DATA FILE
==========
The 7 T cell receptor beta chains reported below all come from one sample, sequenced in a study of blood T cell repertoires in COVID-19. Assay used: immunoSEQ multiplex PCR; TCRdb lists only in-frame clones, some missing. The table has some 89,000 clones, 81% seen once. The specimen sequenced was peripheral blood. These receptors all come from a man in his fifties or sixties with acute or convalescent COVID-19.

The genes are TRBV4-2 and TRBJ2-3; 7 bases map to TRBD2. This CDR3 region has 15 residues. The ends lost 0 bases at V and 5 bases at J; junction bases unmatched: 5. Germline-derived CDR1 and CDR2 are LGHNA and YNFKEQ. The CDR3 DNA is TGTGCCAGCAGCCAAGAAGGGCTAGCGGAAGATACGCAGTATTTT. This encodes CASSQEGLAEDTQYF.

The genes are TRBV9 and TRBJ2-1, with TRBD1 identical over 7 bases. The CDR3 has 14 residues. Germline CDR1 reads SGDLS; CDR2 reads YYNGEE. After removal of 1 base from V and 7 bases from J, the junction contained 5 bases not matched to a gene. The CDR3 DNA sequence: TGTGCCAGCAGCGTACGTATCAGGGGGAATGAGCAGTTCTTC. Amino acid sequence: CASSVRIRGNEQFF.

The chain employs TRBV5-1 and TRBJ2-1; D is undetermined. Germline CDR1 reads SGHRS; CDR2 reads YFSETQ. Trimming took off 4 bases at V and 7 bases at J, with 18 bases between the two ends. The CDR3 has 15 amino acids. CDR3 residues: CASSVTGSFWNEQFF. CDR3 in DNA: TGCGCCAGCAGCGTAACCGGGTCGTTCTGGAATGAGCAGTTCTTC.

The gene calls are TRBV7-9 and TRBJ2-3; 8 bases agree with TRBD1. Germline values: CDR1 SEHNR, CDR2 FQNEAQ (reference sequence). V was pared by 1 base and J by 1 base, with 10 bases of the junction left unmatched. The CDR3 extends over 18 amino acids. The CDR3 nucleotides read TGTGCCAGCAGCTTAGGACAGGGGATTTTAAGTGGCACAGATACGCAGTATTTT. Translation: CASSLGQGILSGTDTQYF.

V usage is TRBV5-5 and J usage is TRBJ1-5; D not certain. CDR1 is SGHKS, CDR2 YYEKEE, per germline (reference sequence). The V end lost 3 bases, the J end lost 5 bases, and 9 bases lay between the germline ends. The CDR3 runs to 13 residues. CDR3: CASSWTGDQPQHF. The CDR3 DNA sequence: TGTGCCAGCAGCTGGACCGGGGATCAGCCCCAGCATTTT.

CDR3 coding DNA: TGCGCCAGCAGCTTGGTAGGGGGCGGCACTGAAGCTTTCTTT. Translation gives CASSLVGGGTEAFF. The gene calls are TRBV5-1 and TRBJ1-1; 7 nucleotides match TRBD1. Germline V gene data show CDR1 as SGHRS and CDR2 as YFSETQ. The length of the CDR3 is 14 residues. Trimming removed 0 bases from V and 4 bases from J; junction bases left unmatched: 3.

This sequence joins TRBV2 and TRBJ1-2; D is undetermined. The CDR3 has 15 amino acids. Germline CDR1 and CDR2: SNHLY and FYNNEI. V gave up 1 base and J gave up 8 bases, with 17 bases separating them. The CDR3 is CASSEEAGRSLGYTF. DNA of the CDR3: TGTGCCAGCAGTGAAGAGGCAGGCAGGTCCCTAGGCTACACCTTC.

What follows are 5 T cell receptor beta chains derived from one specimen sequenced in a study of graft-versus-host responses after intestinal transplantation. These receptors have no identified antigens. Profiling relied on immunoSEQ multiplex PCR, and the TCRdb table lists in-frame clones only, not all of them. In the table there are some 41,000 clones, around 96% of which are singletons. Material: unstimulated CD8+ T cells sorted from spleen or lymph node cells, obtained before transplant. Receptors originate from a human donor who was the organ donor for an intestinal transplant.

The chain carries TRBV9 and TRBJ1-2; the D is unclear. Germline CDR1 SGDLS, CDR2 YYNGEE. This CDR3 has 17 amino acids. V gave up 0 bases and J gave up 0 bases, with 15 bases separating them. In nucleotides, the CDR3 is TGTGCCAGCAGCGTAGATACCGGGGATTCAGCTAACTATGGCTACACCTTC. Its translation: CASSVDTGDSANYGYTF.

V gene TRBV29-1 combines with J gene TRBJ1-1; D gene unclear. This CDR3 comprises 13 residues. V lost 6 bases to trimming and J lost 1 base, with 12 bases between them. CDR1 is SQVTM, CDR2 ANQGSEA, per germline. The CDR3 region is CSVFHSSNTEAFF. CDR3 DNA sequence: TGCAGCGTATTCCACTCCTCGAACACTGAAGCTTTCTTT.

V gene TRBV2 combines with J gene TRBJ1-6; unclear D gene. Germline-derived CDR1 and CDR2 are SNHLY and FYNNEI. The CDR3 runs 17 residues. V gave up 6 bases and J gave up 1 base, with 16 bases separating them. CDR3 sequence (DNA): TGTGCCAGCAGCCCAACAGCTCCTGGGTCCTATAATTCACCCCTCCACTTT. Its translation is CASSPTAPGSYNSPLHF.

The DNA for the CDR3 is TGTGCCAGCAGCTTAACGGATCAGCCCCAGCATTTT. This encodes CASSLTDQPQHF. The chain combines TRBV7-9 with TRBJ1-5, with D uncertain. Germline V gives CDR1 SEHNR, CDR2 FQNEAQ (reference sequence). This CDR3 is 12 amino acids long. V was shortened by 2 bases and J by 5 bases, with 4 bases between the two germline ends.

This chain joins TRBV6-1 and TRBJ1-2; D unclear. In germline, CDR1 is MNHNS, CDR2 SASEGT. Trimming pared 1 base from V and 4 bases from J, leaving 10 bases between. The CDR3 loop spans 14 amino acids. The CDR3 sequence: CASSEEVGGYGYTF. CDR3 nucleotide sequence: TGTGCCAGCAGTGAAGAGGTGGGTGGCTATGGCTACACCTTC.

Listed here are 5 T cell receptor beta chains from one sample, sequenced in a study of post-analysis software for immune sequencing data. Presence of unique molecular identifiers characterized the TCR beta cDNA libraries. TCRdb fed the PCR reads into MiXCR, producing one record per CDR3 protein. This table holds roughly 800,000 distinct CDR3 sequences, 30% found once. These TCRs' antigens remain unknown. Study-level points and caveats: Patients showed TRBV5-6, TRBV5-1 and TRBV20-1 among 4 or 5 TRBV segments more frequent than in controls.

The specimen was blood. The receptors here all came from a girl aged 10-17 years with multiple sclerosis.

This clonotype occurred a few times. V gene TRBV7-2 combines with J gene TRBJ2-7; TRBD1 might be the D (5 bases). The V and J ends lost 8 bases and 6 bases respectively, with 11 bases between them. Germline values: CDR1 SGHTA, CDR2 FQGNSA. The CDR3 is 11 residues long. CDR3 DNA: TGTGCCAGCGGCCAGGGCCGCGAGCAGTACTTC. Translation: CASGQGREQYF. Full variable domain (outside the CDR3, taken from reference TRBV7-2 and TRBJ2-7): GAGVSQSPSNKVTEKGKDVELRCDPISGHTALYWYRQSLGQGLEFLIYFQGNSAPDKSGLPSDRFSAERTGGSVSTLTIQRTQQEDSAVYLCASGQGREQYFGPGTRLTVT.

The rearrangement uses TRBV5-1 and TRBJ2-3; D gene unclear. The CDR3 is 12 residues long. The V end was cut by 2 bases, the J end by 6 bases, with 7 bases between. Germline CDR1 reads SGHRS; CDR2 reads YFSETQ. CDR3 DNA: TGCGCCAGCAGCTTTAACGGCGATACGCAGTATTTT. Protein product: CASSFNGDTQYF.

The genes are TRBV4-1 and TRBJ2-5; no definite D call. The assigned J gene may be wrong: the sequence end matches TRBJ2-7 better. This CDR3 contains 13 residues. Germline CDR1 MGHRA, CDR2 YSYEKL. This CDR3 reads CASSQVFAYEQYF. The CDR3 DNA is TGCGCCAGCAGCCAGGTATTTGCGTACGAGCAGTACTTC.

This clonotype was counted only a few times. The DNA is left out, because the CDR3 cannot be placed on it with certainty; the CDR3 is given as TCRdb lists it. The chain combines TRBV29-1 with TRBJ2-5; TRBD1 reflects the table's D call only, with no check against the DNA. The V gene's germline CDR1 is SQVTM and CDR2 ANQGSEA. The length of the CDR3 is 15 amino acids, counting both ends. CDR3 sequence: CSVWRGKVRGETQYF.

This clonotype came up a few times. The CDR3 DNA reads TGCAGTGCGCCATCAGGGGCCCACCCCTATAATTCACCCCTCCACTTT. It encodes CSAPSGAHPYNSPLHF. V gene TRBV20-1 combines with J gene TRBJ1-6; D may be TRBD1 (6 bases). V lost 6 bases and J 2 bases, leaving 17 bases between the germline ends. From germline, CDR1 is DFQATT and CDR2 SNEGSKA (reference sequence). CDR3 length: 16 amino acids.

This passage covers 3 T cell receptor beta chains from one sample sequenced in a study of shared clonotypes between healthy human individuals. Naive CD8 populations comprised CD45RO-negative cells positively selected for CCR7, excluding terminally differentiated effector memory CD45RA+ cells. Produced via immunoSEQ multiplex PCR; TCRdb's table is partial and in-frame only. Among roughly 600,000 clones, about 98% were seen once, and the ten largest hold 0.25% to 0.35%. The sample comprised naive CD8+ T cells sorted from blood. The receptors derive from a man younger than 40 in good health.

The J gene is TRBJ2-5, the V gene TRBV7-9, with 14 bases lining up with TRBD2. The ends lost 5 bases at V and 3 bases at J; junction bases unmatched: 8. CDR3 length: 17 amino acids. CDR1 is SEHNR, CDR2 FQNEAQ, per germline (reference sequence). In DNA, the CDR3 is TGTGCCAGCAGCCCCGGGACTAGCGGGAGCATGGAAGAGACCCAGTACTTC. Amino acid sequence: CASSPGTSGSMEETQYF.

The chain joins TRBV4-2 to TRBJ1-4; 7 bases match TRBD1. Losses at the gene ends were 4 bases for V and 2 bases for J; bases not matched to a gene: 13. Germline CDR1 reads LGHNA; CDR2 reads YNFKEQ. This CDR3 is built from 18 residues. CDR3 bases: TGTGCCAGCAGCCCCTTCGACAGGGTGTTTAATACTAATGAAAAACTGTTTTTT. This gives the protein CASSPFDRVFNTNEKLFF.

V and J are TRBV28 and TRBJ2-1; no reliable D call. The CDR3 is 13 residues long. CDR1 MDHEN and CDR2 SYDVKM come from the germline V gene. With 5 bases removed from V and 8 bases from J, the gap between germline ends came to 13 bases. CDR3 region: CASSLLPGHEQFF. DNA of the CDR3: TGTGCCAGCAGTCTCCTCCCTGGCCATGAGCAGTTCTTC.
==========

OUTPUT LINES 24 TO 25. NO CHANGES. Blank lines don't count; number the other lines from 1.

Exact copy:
The chain joins TRBV4-2 to TRBJ1-4; 7 bases match TRBD1. Losses at the gene ends were 4 bases for V and 2 bases for J; bases not matched to a gene: 13. Germline CDR1 reads LGHNA; CDR2 reads YNFKEQ. This CDR3 is built from 18 residues. CDR3 bases: TGTGCCAGCAGCCCCTTCGACAGGGTGTTTAATACTAATGAAAAACTGTTTTTT. This gives the protein CASSPFDRVFNTNEKLFF.

V and J are TRBV28 and TRBJ2-1; no reliable D call. The CDR3 is 13 residues long. CDR1 MDHEN and CDR2 SYDVKM come from the germline V gene. With 5 bases removed from V and 8 bases from J, the gap between germline ends came to 13 bases. CDR3 region: CASSLLPGHEQFF. DNA of the CDR3: TGTGCCAGCAGTCTCCTCCCTGGCCATGAGCAGTTCTTC.